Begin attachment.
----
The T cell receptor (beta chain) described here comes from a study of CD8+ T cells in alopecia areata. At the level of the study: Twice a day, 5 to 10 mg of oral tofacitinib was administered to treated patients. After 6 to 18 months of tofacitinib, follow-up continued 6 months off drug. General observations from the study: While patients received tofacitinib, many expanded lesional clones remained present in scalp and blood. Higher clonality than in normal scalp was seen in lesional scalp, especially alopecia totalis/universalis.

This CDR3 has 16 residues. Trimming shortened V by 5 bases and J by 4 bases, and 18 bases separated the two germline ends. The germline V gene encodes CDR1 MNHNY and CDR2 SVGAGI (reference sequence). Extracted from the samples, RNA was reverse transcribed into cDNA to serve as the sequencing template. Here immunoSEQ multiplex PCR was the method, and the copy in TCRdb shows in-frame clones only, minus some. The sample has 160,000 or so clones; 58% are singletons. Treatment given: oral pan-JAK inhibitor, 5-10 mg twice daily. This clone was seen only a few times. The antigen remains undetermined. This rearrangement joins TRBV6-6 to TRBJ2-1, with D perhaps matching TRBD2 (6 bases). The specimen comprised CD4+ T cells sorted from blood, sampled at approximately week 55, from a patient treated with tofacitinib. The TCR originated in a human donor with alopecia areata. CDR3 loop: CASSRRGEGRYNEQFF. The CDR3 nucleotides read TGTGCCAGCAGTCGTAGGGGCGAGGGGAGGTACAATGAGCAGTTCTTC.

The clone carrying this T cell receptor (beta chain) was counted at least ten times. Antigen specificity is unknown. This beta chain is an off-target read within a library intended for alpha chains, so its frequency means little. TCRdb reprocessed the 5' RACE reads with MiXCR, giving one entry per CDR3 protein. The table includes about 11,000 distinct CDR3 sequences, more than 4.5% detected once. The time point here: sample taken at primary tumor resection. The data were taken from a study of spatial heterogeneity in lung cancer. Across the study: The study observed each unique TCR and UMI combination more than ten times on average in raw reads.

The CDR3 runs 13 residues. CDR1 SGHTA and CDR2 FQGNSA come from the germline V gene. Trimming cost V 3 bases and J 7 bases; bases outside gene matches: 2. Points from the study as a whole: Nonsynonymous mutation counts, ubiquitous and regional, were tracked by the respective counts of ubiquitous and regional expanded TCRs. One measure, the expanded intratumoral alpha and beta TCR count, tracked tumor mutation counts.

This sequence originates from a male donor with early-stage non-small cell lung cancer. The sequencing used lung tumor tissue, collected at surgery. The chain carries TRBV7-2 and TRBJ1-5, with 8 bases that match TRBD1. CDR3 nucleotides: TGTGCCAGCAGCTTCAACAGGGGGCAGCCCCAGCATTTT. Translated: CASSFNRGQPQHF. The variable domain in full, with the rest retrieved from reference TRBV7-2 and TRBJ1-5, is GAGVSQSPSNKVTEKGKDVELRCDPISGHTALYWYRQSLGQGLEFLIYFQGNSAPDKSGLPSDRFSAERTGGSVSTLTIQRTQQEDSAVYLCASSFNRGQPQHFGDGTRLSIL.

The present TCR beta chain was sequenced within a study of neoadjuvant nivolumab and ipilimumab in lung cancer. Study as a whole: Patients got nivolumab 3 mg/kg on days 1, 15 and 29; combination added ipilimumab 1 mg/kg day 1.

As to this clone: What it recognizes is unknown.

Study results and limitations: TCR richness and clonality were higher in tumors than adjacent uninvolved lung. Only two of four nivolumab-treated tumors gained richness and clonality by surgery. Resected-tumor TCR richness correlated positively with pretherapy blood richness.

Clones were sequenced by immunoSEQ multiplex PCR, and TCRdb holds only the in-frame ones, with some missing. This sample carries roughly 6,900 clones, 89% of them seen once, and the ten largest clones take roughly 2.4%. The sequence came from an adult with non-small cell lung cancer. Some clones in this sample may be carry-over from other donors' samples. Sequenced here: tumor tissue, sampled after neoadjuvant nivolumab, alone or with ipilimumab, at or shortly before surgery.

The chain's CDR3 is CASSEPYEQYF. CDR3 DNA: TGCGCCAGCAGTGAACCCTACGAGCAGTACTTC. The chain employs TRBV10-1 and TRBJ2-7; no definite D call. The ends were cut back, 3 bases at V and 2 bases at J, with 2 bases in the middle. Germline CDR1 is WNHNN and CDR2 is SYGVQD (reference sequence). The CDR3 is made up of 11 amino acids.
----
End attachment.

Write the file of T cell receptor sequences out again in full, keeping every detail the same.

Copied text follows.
The T cell receptor (beta chain) described here comes from a study of CD8+ T cells in alopecia areata. At the level of the study: Twice a day, 5 to 10 mg of oral tofacitinib was administered to treated patients. After 6 to 18 months of tofacitinib, follow-up continued 6 months off drug. General observations from the study: While patients received tofacitinib, many expanded lesional clones remained present in scalp and blood. Higher clonality than in normal scalp was seen in lesional scalp, especially alopecia totalis/universalis.

This CDR3 has 16 residues. Trimming shortened V by 5 bases and J by 4 bases, and 18 bases separated the two germline ends. The germline V gene encodes CDR1 MNHNY and CDR2 SVGAGI (reference sequence). Extracted from the samples, RNA was reverse transcribed into cDNA to serve as the sequencing template. Here immunoSEQ multiplex PCR was the method, and the copy in TCRdb shows in-frame clones only, minus some. The sample has 160,000 or so clones; 58% are singletons. Treatment given: oral pan-JAK inhibitor, 5-10 mg twice daily. This clone was seen only a few times. The antigen remains undetermined. This rearrangement joins TRBV6-6 to TRBJ2-1, with D perhaps matching TRBD2 (6 bases). The specimen comprised CD4+ T cells sorted from blood, sampled at approximately week 55, from a patient treated with tofacitinib. The TCR originated in a human donor with alopecia areata. CDR3 loop: CASSRRGEGRYNEQFF. The CDR3 nucleotides read TGTGCCAGCAGTCGTAGGGGCGAGGGGAGGTACAATGAGCAGTTCTTC.

The clone carrying this T cell receptor (beta chain) was counted at least ten times. Antigen specificity is unknown. This beta chain is an off-target read within a library intended for alpha chains, so its frequency means little. TCRdb reprocessed the 5' RACE reads with MiXCR, giving one entry per CDR3 protein. The table includes about 11,000 distinct CDR3 sequences, more than 4.5% detected once. The time point here: sample taken at primary tumor resection. The data were taken from a study of spatial heterogeneity in lung cancer. Across the study: The study observed each unique TCR and UMI combination more than ten times on average in raw reads.

The CDR3 runs 13 residues. CDR1 SGHTA and CDR2 FQGNSA come from the germline V gene. Trimming cost V 3 bases and J 7 bases; bases outside gene matches: 2. Points from the study as a whole: Nonsynonymous mutation counts, ubiquitous and regional, were tracked by the respective counts of ubiquitous and regional expanded TCRs. One measure, the expanded intratumoral alpha and beta TCR count, tracked tumor mutation counts.

This sequence originates from a male donor with early-stage non-small cell lung cancer. The sequencing used lung tumor tissue, collected at surgery. The chain carries TRBV7-2 and TRBJ1-5, with 8 bases that match TRBD1. CDR3 nucleotides: TGTGCCAGCAGCTTCAACAGGGGGCAGCCCCAGCATTTT. Translated: CASSFNRGQPQHF. The variable domain in full, with the rest retrieved from reference TRBV7-2 and TRBJ1-5, is GAGVSQSPSNKVTEKGKDVELRCDPISGHTALYWYRQSLGQGLEFLIYFQGNSAPDKSGLPSDRFSAERTGGSVSTLTIQRTQQEDSAVYLCASSFNRGQPQHFGDGTRLSIL.

The present TCR beta chain was sequenced within a study of neoadjuvant nivolumab and ipilimumab in lung cancer. Study as a whole: Patients got nivolumab 3 mg/kg on days 1, 15 and 29; combination added ipilimumab 1 mg/kg day 1.

As to this clone: What it recognizes is unknown.

Study results and limitations: TCR richness and clonality were higher in tumors than adjacent uninvolved lung. Only two of four nivolumab-treated tumors gained richness and clonality by surgery. Resected-tumor TCR richness correlated positively with pretherapy blood richness.

Clones were sequenced by immunoSEQ multiplex PCR, and TCRdb holds only the in-frame ones, with some missing. This sample carries roughly 6,900 clones, 89% of them seen once, and the ten largest clones take roughly 2.4%. The sequence came from an adult with non-small cell lung cancer. Some clones in this sample may be carry-over from other donors' samples. Sequenced here: tumor tissue, sampled after neoadjuvant nivolumab, alone or with ipilimumab, at or shortly before surgery.

The chain's CDR3 is CASSEPYEQYF. CDR3 DNA: TGCGCCAGCAGTGAACCCTACGAGCAGTACTTC. The chain employs TRBV10-1 and TRBJ2-7; no definite D call. The ends were cut back, 3 bases at V and 2 bases at J, with 2 bases in the middle. Germline CDR1 is WNHNN and CDR2 is SYGVQD (reference sequence). The CDR3 is made up of 11 amino acids.